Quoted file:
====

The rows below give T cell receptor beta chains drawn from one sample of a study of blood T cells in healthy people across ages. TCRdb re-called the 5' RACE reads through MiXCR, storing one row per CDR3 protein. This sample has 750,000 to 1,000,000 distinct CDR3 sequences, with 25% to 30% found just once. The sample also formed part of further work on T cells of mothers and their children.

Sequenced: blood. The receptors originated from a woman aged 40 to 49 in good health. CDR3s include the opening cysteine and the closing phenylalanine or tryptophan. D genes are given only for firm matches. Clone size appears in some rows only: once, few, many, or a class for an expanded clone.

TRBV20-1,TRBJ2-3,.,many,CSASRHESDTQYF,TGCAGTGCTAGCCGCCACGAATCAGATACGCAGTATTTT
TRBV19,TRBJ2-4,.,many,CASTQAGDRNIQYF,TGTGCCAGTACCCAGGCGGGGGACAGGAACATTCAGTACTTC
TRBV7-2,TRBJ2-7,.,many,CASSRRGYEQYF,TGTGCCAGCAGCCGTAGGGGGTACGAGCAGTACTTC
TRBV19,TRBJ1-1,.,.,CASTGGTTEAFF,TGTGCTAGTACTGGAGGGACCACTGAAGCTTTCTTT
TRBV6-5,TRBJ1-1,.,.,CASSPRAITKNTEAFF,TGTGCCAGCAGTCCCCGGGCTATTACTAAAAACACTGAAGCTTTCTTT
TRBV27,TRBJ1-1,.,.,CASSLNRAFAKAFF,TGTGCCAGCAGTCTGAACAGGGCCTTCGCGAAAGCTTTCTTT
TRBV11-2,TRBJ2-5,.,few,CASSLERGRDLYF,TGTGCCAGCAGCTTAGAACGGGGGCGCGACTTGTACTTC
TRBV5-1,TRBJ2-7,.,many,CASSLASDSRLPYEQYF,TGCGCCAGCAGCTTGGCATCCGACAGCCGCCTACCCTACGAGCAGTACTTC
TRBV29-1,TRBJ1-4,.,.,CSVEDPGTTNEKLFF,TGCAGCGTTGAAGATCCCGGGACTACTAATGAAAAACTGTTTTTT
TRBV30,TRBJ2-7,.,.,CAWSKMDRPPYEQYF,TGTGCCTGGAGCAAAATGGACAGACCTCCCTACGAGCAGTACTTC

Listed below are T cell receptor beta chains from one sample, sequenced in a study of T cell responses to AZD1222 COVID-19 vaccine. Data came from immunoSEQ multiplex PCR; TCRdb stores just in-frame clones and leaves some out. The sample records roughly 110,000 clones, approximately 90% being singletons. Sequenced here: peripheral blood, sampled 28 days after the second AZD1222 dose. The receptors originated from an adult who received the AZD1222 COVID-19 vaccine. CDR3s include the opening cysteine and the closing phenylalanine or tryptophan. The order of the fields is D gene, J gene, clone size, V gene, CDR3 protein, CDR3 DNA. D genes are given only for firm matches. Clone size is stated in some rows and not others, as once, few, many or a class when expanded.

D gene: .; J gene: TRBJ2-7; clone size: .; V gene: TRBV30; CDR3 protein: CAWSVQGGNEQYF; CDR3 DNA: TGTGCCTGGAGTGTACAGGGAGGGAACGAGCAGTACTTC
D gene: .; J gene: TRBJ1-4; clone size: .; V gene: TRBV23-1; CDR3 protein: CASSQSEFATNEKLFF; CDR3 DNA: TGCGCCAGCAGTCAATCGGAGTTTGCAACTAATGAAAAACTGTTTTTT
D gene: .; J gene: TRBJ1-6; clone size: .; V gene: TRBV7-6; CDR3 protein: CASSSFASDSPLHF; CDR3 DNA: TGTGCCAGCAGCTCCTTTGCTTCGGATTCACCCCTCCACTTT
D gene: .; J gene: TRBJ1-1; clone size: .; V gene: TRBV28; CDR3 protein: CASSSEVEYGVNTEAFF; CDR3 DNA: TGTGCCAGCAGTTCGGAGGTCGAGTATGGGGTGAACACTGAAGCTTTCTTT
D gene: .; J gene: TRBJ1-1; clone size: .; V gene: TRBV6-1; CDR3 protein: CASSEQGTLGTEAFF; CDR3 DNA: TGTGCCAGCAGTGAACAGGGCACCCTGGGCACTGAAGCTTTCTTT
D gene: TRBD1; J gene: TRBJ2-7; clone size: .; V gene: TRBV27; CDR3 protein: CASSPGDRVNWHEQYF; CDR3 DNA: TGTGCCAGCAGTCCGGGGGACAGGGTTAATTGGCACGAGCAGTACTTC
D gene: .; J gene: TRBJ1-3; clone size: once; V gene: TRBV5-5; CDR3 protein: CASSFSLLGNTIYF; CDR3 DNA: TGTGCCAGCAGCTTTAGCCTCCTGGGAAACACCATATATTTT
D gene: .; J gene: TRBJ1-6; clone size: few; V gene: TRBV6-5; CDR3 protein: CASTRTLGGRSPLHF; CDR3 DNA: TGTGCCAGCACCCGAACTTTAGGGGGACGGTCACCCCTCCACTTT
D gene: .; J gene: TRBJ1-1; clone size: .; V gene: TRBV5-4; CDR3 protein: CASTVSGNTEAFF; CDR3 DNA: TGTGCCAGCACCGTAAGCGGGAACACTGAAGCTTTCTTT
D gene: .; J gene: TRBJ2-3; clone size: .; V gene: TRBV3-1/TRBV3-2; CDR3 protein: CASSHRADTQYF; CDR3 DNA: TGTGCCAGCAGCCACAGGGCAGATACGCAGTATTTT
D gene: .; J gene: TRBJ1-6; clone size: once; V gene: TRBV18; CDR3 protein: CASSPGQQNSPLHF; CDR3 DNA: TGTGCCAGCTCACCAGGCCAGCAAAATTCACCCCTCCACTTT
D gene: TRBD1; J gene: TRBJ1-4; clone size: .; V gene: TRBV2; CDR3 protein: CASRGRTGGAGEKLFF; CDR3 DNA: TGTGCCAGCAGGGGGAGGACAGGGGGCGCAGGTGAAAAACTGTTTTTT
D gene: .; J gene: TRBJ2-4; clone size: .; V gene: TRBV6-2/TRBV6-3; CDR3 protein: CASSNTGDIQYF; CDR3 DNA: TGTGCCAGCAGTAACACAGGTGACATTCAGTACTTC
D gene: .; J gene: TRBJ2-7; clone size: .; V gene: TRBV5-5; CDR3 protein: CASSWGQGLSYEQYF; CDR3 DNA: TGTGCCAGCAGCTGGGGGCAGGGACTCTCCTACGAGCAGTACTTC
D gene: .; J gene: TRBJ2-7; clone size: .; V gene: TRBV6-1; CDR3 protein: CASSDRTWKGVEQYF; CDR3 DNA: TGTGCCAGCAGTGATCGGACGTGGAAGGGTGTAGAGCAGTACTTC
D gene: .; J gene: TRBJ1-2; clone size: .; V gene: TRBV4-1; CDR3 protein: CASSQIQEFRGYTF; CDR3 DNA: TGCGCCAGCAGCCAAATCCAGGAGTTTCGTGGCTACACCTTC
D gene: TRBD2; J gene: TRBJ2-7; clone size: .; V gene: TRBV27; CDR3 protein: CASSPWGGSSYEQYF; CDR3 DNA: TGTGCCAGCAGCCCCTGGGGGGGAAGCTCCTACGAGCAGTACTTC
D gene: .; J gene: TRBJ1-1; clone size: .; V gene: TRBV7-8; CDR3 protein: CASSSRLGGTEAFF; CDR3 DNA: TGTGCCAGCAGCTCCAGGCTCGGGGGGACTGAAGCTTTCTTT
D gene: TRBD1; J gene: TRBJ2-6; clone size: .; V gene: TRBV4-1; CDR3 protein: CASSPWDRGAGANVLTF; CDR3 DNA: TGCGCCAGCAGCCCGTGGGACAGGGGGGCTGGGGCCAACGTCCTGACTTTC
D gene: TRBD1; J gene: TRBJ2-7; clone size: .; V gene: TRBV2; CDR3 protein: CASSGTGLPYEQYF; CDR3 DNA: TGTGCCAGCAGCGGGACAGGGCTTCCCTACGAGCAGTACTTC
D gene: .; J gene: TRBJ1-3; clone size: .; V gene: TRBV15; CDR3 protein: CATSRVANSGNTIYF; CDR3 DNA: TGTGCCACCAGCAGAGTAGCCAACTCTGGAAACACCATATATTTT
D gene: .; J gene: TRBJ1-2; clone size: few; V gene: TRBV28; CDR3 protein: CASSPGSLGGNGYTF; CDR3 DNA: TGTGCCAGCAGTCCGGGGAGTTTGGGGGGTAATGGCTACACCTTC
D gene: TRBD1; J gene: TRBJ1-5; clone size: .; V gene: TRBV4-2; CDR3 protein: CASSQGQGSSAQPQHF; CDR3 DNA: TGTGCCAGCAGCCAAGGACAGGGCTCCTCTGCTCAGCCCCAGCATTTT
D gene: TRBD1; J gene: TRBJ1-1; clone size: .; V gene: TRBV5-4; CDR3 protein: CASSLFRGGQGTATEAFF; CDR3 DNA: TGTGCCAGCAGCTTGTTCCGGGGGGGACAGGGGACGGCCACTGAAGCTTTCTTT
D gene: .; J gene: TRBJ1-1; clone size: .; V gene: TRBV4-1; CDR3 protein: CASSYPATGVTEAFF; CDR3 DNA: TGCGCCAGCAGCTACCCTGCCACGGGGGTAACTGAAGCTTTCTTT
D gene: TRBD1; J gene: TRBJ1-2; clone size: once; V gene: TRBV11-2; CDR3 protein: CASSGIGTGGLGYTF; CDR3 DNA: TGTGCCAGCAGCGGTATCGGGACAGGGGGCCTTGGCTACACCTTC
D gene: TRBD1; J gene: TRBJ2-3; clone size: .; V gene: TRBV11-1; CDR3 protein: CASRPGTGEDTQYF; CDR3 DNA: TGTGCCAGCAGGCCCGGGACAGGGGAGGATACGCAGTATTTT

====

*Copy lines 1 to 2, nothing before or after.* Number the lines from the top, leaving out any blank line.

The rows below give T cell receptor beta chains drawn from one sample of a study of blood T cells in healthy people across ages. TCRdb re-called the 5' RACE reads through MiXCR, storing one row per CDR3 protein. This sample has 750,000 to 1,000,000 distinct CDR3 sequences, with 25% to 30% found just once. The sample also formed part of further work on T cells of mothers and their children.

Sequenced: blood. The receptors originated from a woman aged 40 to 49 in good health. CDR3s include the opening cysteine and the closing phenylalanine or tryptophan. D genes are given only for firm matches. Clone size appears in some rows only: once, few, many, or a class for an expanded clone.